The Approach in Ontario

Local and up-to-date data represent the foundation of the Healthy Ontario Initiative, so the partners’ first step was to create a data platform that defines Key Performance Indicators, establishes baseline metrics, and tracks progress over time. They will use BMI metrics to measure their success in their primary objective: to decrease the rate at which adults are diagnosed as overweight or obese. San Antonio Regional Hospital has been invited to implement its “know Your Numbers” program across health hubs throughout the City of Ontario, including our newest health hub within the Ontario Montclair School District.

Over the next two years, the Healthy Ontario Initiative is working to strengthen community well-being by creating “health hubs” anchored by two city parks with community centers, two family health centers, a community garden, four places of worship and an elementary school. Future steps include:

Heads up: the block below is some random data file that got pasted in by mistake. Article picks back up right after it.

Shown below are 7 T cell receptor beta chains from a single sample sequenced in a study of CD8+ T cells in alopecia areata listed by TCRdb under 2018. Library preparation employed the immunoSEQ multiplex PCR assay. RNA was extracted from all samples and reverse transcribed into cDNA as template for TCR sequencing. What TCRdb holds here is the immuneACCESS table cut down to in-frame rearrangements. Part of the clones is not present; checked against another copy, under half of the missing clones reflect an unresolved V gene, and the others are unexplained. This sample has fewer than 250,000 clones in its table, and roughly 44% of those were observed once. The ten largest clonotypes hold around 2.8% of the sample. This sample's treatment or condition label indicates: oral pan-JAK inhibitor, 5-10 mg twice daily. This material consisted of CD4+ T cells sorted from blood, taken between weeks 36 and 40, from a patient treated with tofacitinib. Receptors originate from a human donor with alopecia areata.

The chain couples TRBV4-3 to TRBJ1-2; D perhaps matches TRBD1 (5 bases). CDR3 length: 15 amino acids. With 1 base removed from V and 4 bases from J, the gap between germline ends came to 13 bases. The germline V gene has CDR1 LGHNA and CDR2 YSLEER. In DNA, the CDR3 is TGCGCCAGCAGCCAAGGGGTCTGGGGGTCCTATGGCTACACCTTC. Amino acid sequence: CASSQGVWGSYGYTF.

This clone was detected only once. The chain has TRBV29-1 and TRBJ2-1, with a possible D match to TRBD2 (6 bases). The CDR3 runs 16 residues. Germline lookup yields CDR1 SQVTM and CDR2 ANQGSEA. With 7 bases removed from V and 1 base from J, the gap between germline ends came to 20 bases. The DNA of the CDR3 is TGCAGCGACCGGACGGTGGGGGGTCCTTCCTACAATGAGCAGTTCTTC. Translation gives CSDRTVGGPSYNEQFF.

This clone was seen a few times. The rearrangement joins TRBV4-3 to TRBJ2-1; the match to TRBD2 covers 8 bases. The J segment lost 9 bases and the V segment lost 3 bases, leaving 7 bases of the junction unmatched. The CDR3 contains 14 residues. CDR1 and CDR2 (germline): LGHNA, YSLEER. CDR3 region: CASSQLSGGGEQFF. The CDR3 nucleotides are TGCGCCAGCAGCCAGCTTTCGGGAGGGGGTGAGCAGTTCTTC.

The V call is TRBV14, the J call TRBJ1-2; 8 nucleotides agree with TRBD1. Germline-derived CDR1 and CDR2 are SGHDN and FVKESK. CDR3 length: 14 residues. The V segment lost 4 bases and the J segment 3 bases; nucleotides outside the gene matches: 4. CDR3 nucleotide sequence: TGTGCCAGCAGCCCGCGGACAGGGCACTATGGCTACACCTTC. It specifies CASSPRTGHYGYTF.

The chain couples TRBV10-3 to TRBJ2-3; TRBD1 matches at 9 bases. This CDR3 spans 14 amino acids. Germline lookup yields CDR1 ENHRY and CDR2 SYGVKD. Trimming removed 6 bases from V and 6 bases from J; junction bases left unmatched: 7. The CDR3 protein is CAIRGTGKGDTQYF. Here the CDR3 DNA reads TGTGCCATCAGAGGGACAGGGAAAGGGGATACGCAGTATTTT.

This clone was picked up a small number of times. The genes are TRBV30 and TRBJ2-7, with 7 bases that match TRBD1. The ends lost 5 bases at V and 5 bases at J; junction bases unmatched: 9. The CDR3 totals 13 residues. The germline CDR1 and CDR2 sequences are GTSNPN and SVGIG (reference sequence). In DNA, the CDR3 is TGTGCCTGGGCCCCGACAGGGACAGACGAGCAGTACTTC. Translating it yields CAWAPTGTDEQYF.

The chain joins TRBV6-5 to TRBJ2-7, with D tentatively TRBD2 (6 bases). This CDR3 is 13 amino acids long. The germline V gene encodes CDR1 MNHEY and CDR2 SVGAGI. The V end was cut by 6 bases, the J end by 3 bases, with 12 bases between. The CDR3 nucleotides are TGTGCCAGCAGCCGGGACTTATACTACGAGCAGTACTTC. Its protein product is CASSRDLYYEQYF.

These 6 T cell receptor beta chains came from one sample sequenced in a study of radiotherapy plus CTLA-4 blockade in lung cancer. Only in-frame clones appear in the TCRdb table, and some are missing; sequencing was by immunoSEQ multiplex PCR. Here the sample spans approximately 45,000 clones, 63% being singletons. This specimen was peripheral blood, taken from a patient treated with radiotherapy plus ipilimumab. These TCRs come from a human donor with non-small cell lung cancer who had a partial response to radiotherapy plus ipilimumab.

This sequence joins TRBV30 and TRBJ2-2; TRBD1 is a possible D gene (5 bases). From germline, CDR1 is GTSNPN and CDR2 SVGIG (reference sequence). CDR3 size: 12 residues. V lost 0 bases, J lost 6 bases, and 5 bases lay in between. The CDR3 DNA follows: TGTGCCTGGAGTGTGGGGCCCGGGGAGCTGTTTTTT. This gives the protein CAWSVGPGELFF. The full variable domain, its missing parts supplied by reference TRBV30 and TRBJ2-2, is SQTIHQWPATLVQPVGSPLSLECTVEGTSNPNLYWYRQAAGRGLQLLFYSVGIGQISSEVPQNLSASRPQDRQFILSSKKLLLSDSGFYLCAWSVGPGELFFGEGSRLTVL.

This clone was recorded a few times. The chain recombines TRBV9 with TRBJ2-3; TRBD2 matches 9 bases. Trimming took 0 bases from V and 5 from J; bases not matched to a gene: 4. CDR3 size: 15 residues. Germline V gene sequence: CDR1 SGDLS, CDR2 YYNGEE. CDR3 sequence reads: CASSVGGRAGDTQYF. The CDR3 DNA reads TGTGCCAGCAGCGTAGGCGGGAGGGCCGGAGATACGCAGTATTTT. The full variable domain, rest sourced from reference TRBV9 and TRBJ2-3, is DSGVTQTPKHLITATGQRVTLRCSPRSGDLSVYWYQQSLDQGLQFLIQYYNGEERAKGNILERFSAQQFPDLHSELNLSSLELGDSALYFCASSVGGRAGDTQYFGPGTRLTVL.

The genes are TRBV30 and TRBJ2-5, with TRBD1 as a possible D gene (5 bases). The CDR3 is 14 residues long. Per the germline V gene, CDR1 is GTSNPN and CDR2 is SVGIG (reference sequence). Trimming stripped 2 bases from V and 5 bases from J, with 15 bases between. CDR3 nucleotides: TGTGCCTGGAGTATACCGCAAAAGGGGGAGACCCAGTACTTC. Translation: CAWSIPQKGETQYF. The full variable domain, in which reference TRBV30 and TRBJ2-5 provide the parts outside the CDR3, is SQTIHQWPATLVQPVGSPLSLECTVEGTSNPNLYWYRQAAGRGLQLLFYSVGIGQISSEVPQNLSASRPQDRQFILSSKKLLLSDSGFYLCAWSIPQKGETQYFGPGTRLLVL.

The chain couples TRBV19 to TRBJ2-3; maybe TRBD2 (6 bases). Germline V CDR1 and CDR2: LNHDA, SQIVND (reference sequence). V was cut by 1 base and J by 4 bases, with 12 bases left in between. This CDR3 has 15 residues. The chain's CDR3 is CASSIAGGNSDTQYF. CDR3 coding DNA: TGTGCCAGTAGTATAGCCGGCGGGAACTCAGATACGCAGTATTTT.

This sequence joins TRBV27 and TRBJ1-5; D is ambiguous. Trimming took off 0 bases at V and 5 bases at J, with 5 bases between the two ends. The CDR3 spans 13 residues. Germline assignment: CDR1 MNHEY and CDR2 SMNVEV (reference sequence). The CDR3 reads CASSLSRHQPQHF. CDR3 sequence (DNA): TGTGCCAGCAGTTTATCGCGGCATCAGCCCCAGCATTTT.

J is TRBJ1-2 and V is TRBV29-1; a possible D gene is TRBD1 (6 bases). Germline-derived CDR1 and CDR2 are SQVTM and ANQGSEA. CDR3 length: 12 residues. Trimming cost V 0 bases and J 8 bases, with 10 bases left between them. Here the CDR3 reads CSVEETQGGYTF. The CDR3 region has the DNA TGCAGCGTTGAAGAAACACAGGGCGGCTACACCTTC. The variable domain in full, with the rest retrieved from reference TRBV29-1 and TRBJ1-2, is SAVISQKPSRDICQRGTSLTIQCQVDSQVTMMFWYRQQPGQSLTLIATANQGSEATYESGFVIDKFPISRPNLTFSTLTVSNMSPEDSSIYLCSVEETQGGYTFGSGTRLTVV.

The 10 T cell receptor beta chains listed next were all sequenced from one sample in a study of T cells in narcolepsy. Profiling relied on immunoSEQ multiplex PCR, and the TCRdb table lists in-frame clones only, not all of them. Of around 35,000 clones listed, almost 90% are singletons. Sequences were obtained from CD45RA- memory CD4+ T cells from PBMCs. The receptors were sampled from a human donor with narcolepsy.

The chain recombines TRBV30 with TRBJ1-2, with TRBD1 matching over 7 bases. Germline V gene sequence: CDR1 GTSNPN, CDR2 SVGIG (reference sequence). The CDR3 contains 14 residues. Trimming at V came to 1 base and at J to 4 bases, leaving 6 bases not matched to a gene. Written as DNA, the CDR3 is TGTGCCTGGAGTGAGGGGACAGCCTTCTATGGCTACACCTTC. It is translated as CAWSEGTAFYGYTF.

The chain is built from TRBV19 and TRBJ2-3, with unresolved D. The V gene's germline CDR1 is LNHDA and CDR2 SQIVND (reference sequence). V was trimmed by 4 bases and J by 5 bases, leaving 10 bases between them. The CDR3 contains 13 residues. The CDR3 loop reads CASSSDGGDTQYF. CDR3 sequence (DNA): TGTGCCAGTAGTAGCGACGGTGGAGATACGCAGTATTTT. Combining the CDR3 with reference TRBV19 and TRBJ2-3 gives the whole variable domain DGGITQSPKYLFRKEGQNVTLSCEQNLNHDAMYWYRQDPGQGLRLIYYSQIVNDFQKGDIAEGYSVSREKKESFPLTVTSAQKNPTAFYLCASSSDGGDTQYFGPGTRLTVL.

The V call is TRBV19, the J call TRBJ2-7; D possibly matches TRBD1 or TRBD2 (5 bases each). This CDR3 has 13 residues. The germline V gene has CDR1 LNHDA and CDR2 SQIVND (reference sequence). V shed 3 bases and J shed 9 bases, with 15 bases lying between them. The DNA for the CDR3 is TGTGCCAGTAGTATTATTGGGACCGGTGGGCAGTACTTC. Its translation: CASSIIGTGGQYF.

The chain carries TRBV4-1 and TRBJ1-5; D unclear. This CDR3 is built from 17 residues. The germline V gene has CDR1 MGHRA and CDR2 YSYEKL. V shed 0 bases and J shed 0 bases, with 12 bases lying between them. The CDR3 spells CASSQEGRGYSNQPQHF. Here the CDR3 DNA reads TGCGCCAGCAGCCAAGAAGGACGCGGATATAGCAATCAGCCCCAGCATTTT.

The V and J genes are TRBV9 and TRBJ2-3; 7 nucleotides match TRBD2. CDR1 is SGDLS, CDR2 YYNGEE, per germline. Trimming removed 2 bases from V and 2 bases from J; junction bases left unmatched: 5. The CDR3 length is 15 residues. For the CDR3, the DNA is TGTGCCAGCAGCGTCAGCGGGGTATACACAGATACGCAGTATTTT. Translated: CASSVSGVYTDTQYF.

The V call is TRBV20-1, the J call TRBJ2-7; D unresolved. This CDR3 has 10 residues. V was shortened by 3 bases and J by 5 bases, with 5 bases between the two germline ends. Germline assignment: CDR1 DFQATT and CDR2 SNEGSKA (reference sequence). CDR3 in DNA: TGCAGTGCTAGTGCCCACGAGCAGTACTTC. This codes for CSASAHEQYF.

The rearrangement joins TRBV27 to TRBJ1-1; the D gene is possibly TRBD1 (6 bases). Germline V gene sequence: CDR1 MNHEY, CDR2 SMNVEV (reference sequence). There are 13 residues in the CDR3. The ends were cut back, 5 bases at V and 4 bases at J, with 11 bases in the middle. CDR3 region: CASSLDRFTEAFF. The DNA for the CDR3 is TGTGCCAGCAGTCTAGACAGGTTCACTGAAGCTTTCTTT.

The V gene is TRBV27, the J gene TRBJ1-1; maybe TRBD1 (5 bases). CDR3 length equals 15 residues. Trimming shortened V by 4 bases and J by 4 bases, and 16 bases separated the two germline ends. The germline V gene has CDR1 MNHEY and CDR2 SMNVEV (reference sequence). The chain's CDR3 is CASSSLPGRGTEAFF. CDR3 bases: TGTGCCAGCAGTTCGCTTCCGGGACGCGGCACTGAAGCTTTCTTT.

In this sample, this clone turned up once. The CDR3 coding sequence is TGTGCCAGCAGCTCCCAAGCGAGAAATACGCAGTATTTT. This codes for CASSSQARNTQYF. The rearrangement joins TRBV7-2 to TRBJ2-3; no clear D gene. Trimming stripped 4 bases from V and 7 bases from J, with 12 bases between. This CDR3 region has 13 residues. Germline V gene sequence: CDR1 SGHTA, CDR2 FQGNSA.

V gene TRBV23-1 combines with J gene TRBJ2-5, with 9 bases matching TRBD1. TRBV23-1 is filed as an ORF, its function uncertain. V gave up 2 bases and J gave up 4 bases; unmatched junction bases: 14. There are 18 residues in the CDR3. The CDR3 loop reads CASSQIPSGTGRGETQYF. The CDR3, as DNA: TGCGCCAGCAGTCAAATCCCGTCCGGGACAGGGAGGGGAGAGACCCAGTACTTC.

• Finalize and implement the Healthy Ontario data platform.
  • Improve the type of fresh food that the Ontario Montclair School District provides to students through a locally grown produce distribution model.
  • Implement city systems and policies to promote farmers markets.
  • Implement policies that incentivize local food partnerships between local farmers and restaurants that allow restaurants to incorporate a variety of healthy options.

For example, at one of the Healthy Ontario’s newest health hubs, the Holt Community Health Center, Healthy Ontario has layered its partnerships (Department of Public Health, San Antonio Regional Hospital, the City, PBH, El Sol Neighborhood Educational Center and Huerta Del Valle), resources and data collection strategies to enhance clinical services by:

  • Aligning City, Clinical and hospital data metrics and collection through the designation of a one-mile Opportunity Area
  • Aligning medical, social and economic referrals
  • Offering the Know Your Numbers program
  • Providing free Zumba and nutrition classes to patients and community
  • Designing the hub as a healthy food access point for Community Supported Agricultural and healthy procurement models
  • Designing a Clinical Community Health Worker who will support Know Your Numbers outreach, education and case management

Example